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Apache > HTTP Server > Documentation > Version 2.4 > SSL/TLS

SSL/TLS Strong Encryption: FAQ

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The wise man doesn't give the right answers, he poses the right questions.

-- Claude Levi-Strauss

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Installation

Why do I get permission errors related to SSLMutex when I start Apache?

Errors such as ``mod_ssl: Child could not open SSLMutex lockfile /opt/apache/logs/ssl_mutex.18332 (System error follows) [...] System: Permission denied (errno: 13)'' are usually caused by overly restrictive permissions on the parent directories. Make sure that all parent directories (here /opt, /opt/apache and /opt/apache/logs) have the x-bit set for, at minimum, the UID under which Apache's children are running (see the User directive).

Why does mod_ssl stop with the error "Failed to generate temporary 512 bit RSA private key" when I start Apache?

Cryptographic software needs a source of unpredictable data to work correctly. Many open source operating systems provide a "randomness device" that serves this purpose (usually named /dev/random). On other systems, applications have to seed the OpenSSL Pseudo Random Number Generator (PRNG) manually with appropriate data before generating keys or performing public key encryption. As of version 0.9.5, the OpenSSL functions that need randomness report an error if the PRNG has not been seeded with at least 128 bits of randomness.

To prevent this error, mod_ssl has to provide enough entropy to the PRNG to allow it to work correctly. This can be done via the SSLRandomSeed directive.

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Configuration

Is it possible to provide HTTP and HTTPS from the same server?

Yes. HTTP and HTTPS use different server ports (HTTP binds to port 80, HTTPS to port 443), so there is no direct conflict between them. You can either run two separate server instances bound to these ports, or use Apache's elegant virtual hosting facility to create two virtual servers, both served by the same instance of Apache - one responding over HTTP to requests on port 80, and the other responding over HTTPS to requests on port 443.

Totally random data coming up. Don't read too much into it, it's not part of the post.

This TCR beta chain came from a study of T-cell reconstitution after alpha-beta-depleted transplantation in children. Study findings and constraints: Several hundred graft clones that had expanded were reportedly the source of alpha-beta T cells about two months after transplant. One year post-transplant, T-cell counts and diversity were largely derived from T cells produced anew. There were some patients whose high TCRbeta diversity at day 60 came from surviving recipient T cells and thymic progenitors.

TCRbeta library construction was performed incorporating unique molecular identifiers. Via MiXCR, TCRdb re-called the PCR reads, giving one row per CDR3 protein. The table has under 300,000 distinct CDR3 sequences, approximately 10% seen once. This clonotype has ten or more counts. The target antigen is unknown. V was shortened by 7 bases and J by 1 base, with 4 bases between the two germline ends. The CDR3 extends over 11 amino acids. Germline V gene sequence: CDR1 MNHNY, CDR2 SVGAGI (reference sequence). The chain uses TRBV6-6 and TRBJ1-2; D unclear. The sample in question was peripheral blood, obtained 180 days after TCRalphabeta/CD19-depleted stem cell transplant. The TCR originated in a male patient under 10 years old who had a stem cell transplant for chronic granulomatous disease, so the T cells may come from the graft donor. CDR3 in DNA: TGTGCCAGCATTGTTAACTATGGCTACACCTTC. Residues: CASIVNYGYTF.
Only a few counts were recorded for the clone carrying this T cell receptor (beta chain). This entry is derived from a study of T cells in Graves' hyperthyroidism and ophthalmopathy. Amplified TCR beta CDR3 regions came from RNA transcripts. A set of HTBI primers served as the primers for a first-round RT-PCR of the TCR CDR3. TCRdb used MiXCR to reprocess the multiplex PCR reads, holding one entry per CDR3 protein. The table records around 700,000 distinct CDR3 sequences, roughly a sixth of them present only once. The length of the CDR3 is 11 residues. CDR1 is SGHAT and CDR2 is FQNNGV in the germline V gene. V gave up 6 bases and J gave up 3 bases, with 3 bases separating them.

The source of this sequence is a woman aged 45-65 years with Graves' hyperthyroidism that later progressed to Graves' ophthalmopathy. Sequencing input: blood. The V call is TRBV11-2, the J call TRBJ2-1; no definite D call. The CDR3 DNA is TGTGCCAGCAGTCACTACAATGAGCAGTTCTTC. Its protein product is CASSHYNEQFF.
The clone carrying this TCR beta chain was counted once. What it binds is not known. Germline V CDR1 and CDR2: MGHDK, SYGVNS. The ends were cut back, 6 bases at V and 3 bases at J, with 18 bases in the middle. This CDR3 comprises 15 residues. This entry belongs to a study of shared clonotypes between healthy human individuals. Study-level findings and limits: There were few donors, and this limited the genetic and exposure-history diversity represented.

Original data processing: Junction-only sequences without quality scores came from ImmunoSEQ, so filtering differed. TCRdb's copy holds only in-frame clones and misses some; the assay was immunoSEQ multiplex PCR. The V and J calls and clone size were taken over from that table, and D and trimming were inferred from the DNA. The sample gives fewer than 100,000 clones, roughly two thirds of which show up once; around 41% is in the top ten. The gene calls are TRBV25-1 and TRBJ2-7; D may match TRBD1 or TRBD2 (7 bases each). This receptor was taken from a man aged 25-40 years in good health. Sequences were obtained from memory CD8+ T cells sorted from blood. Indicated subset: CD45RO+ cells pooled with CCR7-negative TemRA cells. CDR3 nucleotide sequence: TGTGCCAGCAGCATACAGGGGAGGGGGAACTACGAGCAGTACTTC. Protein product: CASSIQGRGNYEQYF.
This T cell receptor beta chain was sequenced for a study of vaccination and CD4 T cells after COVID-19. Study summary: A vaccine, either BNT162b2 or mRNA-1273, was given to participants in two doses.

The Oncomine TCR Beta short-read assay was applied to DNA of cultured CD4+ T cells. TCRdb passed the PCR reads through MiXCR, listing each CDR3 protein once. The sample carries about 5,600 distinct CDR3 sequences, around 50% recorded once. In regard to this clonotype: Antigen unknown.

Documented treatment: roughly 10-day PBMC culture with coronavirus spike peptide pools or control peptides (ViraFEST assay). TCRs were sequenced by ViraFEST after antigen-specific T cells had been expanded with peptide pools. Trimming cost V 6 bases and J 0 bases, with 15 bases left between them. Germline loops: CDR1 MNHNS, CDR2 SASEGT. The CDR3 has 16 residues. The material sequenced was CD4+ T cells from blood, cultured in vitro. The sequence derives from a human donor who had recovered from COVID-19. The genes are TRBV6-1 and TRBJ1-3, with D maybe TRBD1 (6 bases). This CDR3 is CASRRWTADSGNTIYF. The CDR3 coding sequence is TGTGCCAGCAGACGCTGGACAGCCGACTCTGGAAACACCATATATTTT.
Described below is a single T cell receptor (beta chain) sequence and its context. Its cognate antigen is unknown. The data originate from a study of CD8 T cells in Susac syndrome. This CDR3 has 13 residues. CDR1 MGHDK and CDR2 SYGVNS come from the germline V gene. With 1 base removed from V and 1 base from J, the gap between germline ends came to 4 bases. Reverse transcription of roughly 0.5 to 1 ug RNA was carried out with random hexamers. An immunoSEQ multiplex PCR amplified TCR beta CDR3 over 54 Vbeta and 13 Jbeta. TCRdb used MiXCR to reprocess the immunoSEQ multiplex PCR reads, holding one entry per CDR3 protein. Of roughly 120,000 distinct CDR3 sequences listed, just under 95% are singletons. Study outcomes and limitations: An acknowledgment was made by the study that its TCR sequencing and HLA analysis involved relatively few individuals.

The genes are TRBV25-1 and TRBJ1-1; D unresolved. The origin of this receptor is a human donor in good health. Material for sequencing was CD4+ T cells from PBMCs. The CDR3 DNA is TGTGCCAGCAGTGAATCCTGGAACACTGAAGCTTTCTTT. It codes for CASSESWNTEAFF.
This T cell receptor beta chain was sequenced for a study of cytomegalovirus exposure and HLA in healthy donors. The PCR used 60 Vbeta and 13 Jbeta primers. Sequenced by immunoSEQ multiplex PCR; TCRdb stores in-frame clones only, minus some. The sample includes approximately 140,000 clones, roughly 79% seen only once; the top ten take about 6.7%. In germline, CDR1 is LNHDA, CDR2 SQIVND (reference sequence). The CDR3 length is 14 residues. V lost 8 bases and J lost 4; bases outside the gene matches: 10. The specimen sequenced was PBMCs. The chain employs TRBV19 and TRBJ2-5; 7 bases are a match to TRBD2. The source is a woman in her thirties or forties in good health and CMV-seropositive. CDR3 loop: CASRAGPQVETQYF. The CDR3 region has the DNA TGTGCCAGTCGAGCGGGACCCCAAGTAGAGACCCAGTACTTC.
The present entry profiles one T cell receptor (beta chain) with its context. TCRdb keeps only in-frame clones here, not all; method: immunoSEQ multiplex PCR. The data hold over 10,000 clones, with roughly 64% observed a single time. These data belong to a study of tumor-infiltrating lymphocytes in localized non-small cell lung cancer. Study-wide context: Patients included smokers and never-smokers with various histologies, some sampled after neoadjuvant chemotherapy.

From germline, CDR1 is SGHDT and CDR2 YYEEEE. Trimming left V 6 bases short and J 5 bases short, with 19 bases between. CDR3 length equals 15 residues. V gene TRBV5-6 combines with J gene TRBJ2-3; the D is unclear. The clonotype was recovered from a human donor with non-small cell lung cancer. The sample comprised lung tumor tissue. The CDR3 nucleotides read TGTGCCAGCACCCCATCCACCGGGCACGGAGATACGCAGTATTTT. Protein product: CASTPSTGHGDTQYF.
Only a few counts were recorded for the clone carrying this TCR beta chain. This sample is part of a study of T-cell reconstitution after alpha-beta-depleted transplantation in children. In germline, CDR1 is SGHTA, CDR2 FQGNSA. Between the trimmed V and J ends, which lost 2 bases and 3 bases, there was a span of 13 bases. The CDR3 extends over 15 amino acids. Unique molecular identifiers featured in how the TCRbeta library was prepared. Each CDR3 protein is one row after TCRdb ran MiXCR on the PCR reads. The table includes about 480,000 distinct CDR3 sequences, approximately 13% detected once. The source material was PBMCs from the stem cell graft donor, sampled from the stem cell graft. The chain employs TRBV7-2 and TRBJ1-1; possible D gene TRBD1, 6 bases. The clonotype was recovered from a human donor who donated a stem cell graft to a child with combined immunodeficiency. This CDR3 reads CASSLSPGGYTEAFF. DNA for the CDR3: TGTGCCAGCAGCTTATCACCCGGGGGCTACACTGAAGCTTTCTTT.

Which port does HTTPS use?

You can run HTTPS on any port, but the standards specify port 443, which is where any HTTPS compliant browser will look by default. You can force your browser to look on a different port by specifying it in the URL. For example, if your server is set up to serve pages over HTTPS on port 8080, you can access them at https://example.com:8080/

How do I speak HTTPS manually for testing purposes?

While you usually just use

$ telnet localhost 80
GET / HTTP/1.0

for simple testing of Apache via HTTP, it's not so easy for HTTPS because of the SSL protocol between TCP and HTTP. With the help of OpenSSL's s_client command, however, you can do a similar check via HTTPS:

$ openssl s_client -connect localhost:443 -state -debug
GET / HTTP/1.0

Before the actual HTTP response you will receive detailed information about the SSL handshake. For a more general command line client which directly understands both HTTP and HTTPS, can perform GET and POST operations, can use a proxy, supports byte ranges, etc. you should have a look at the nifty cURL tool. Using this, you can check that Apache is responding correctly to requests via HTTP and HTTPS as follows:

$ curl http://localhost/
$ curl https://localhost/

Why does the connection hang when I connect to my SSL-aware Apache server?

This can happen when you try to connect to a HTTPS server (or virtual server) via HTTP (eg, using http://example.com/ instead of https://example.com). It can also happen when trying to connect via HTTPS to a HTTP server (eg, using https://example.com/ on a server which doesn't support HTTPS, or which supports it on a non-standard port). Make sure that you're connecting to a (virtual) server that supports SSL.

Why do I get ``Connection Refused'' messages, when trying to access my newly installed Apache+mod_ssl server via HTTPS?